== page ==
Itasca, Ill. — Alex Fassbender wants your used plastic bottle caps. He has a plan.
The CEO of EcoVia Corp., and a self-described inventor, has developed an approach that uses existing wastewater treatment technology and incorporates used bottle caps to help in the cleaning process.
“I was walking in the grocery store and I looked down this aisle,” Fassbender remembered. “I just saw all these bottle caps and I just started thinking, ‘Look at these things,'” he said.
“They are exactly the right shape, the right size, the same material, everything. So why not?” he said.
After some real-world testing and patent filing, he's now out trying to drum up interest, and bottle caps, for his CapBiome business.
Wastewater treatment relies on bacteria for decomposition and cleaning, Fassbender said at the recent Plastics Caps & Closures 2015 conference in Itasca. He sees a system that uses post-consumer caps as a substrate at wastewater treatment plants that allow for the growth of the bacteria.
“It's basically using post-consumer caps and closures to grow bacteria biofilms. High-value upcycling of this product. We don't need to clean it. We don't need to grind it. You just need to collect and use as is. And if it's dirty and scummy and loaded with budding biofilm, all the better,” he said.
Used caps can serve as a cost-effective alternative to other materials used as substrates at certain wastewater treatment plants, such as gravel, to allow the biofilm to grow, Fassbender said.
“Biofilm is omnipresent. It's everywhere. Any place it's humid, wet, you can actually grow biofilm. They are very complex communities of microorganisms. They lock on to surfaces and they create little biofilm towns. And that's basically how we can use these biofilms,” he said.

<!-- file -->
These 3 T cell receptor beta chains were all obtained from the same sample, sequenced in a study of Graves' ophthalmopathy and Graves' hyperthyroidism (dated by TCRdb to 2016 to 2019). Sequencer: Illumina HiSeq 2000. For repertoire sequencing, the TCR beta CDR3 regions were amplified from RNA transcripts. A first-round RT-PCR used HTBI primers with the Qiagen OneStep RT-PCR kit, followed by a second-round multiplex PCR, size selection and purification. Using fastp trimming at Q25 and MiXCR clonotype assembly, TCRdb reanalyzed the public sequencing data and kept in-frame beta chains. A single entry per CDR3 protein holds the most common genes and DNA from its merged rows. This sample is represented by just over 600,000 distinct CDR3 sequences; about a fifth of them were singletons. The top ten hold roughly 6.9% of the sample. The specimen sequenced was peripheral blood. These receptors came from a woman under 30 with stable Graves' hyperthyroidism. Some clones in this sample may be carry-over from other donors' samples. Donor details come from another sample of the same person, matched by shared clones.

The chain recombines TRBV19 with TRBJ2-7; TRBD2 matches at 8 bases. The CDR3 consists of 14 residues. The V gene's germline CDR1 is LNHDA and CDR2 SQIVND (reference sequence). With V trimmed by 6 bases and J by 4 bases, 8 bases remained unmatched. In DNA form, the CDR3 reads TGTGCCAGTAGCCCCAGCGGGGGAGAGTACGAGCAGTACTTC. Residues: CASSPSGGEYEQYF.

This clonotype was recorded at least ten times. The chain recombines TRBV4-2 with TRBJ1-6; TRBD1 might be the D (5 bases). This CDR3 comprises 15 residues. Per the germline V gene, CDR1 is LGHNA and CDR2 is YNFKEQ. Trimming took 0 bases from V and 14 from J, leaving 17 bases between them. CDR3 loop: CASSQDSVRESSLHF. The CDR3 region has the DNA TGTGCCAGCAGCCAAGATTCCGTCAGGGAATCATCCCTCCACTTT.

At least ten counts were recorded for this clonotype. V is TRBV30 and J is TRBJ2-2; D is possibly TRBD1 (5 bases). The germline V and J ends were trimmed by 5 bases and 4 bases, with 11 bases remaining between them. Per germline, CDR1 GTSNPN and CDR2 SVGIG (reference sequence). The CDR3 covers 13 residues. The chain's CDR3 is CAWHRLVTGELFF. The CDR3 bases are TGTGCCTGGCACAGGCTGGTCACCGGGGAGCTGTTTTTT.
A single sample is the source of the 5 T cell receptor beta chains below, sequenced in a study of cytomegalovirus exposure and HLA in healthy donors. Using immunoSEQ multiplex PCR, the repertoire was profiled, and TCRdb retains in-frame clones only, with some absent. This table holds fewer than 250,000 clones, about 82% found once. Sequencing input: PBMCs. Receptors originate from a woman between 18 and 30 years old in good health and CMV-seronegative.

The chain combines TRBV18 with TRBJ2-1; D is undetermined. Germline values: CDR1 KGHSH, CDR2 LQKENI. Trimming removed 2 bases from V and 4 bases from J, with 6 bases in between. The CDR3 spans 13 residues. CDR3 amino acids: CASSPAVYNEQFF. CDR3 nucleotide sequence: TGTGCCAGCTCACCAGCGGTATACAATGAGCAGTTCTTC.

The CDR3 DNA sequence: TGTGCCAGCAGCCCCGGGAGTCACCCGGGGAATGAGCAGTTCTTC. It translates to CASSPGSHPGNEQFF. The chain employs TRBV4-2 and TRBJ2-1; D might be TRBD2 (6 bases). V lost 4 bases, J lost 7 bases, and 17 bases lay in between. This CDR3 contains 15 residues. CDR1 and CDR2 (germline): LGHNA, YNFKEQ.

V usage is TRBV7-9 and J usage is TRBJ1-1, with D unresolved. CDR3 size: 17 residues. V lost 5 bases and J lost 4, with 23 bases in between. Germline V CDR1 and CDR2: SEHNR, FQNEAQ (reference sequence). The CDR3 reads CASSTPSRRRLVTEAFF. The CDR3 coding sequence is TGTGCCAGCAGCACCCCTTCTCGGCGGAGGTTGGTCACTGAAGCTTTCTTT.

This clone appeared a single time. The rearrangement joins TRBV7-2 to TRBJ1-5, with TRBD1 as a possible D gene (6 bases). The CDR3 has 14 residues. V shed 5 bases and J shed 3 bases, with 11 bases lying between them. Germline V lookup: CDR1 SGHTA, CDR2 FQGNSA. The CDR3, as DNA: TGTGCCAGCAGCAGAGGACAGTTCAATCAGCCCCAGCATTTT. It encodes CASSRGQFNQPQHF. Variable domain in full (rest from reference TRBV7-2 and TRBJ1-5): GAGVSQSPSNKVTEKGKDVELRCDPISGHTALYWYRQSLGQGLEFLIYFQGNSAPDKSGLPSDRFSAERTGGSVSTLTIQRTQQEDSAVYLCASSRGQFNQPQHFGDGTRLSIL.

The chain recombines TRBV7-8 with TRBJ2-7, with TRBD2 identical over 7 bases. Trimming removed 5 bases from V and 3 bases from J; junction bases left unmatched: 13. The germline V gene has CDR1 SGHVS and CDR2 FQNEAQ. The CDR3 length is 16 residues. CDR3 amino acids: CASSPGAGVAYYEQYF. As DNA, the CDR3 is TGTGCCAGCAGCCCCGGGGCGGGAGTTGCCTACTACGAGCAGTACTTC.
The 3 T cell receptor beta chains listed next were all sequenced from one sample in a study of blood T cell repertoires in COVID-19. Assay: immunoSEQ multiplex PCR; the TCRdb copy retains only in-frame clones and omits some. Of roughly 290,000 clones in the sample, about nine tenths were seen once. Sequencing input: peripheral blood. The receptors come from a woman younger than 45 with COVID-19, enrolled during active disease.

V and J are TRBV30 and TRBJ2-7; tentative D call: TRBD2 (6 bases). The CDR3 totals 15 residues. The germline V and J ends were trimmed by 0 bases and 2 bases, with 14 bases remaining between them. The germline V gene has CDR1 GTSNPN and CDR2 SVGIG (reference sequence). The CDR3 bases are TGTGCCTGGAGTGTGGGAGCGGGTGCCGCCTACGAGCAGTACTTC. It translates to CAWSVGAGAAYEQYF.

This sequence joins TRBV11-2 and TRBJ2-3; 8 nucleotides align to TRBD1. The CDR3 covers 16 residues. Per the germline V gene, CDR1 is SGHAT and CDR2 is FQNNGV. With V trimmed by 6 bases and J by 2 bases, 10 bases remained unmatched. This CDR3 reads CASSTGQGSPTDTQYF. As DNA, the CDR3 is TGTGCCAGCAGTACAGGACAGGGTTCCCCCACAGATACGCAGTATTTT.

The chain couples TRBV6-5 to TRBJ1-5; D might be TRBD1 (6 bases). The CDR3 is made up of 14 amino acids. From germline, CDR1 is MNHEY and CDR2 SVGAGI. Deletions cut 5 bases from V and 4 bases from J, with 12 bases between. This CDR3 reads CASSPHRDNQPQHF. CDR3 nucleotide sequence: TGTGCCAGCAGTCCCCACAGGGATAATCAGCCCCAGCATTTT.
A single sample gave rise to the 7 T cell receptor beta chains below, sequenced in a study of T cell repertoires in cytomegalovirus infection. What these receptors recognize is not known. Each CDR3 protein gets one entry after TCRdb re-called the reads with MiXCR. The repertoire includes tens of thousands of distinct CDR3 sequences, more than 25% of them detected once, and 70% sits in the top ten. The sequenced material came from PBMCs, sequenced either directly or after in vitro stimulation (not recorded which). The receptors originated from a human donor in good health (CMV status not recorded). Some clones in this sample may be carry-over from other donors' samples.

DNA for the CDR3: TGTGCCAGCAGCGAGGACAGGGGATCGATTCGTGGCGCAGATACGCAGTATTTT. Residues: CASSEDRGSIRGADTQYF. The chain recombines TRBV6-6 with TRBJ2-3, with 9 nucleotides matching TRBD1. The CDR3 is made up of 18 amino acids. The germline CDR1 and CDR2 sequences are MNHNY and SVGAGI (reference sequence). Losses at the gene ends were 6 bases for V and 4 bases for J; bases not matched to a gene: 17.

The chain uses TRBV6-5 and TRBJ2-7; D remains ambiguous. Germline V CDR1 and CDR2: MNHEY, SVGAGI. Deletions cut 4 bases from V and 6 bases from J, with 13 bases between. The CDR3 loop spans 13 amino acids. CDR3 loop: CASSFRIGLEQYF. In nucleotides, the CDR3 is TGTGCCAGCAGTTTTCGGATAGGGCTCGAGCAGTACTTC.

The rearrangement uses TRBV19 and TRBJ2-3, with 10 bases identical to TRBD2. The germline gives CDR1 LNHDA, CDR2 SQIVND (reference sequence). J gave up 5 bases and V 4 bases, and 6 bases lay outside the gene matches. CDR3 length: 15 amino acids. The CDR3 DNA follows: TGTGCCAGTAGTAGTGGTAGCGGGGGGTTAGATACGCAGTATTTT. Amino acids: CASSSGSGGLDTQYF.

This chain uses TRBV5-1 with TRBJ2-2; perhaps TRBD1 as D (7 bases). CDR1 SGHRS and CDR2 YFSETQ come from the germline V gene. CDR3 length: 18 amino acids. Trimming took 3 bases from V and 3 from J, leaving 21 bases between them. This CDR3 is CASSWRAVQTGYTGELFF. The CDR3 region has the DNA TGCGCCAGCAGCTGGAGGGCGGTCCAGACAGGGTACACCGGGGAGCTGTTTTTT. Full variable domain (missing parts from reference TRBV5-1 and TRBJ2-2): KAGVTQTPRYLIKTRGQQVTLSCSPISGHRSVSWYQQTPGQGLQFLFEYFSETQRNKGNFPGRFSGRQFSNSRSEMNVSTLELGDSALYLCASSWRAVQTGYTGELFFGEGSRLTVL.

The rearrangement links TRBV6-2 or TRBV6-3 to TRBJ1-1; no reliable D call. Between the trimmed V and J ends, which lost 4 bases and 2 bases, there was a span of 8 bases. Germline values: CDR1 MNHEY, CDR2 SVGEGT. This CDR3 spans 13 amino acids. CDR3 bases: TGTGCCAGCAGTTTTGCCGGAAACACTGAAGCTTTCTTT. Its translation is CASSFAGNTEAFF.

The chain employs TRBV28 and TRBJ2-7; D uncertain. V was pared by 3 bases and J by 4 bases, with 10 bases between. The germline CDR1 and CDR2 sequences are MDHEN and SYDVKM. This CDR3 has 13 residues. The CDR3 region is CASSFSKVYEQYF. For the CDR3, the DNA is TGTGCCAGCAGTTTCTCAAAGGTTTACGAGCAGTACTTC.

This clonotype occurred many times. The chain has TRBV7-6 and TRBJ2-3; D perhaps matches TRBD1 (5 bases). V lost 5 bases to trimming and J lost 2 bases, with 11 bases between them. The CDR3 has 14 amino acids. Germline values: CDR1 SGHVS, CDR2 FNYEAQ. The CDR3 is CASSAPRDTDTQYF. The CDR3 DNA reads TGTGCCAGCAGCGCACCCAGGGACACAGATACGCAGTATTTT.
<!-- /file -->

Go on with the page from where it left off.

Picture giant treatment tanks filled with plastic caps. Wastewater is cycled in and out of these tanks allowing the biofilm a chance to grow and do its job both in water and in the air. The caps, Fassbender said, can be periodically cleaned and used over again.
He told attendees of the conference, organized by Plastics News, that his small. Vienna, Va.-based company is looking at sourcing both bottle caps and investors in the fledging approach.
The idea of using a substrate, including different plastic products already on the market, to host the growth of bacteria in wastewater treatment plants is not new, Fassbender said. The idea of dropping the cost and finding a new use for old bottle caps is what's unique to his vision, he said.
“I need reliable sourcing of these kinds of materials, so that when I get an order I can fill it,” he said about post-consumer caps. “I need several operating units up and running and I think at that point we'll get published in the journals where you need to get published and them we've got a marketable product.”
Fassbender estimated his idea requires a cubic meter of used caps to handle the waste water of two to five people per day.
He said his approach is “something that is sort of on the edge of imagination,”
“Caps and closures, as you know are just very useful, ubiquitous products however they have a down side. They are part of the plastic pollution problem that is out there. It's everywhere and it's growing and it's a menace. It's a menace to the environment and it's a menace to your industry,” he said. “To keep your fantastic industry going strong, we need to find solutions to this ugly problem.”